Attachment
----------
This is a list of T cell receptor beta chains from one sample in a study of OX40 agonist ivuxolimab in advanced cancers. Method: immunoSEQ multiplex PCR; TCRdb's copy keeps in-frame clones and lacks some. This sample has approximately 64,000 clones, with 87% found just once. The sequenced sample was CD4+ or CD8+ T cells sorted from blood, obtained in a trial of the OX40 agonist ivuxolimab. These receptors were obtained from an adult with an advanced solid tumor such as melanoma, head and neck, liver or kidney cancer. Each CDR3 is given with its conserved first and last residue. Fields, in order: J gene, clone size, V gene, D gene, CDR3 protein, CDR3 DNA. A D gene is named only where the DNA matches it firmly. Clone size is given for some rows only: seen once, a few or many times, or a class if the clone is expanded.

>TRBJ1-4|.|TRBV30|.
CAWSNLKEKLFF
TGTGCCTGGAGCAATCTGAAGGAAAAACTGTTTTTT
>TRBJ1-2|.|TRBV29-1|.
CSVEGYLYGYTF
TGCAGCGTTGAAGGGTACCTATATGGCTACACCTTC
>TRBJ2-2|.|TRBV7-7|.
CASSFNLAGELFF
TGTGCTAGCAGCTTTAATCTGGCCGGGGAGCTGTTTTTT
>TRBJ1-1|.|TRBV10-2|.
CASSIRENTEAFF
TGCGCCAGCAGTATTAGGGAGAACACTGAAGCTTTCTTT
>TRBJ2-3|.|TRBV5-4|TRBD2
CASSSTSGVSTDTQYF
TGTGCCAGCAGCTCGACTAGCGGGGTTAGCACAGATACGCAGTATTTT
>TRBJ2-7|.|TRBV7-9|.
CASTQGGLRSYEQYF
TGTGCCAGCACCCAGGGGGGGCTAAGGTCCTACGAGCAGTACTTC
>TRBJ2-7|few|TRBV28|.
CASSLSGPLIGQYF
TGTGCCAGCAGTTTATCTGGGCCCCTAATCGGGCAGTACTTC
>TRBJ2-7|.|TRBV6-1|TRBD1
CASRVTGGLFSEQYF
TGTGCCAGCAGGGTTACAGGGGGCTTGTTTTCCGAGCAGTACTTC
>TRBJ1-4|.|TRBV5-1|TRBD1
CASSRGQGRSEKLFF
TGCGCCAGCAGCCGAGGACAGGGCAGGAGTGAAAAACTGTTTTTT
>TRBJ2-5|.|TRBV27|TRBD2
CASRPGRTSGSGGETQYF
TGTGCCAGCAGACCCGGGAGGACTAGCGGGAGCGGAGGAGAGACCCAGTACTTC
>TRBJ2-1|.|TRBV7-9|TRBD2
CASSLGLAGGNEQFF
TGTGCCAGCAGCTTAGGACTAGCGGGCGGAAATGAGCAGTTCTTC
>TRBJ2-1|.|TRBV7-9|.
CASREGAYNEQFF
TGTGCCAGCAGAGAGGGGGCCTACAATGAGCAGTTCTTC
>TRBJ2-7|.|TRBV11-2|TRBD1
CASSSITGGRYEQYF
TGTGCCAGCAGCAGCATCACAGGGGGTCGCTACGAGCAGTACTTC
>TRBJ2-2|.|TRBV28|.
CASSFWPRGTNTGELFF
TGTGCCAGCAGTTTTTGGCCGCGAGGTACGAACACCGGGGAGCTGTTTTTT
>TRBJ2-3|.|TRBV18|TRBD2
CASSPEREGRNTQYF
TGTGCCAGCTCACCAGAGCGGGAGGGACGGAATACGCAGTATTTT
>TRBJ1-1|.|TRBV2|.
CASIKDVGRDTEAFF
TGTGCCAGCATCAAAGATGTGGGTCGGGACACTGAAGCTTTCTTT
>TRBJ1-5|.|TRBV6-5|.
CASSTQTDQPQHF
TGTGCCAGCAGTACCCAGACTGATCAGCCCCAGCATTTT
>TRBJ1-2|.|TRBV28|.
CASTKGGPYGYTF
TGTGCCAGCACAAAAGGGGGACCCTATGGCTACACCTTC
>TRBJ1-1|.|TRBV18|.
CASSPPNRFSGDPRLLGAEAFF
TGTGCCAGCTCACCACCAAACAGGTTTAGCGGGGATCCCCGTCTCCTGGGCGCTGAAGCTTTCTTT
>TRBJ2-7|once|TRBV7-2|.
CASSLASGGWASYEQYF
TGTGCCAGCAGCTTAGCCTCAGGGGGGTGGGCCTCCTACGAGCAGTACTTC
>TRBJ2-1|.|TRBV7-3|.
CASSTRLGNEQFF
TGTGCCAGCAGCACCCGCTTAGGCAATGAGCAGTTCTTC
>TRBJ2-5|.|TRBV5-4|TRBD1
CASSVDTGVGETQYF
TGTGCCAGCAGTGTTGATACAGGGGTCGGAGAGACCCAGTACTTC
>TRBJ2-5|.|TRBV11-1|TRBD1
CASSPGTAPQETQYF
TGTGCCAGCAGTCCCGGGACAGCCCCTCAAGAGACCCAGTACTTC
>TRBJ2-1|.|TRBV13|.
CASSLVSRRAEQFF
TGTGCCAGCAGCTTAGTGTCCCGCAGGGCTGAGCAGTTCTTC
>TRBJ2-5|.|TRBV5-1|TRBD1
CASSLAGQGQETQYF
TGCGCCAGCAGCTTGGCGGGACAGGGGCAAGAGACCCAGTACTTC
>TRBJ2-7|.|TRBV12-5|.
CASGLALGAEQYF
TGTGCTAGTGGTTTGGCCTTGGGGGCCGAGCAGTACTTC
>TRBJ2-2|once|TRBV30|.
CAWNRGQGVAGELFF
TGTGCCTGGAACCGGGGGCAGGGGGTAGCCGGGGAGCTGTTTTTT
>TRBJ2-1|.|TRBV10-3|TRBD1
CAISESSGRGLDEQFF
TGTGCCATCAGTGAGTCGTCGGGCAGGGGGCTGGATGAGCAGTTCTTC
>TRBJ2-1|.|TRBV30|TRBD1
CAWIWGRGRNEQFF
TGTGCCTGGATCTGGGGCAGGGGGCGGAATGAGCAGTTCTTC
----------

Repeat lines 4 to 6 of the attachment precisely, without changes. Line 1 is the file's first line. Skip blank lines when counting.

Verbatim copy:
TGTGCCTGGAGCAATCTGAAGGAAAAACTGTTTTTT
>TRBJ1-2|.|TRBV29-1|.
CSVEGYLYGYTF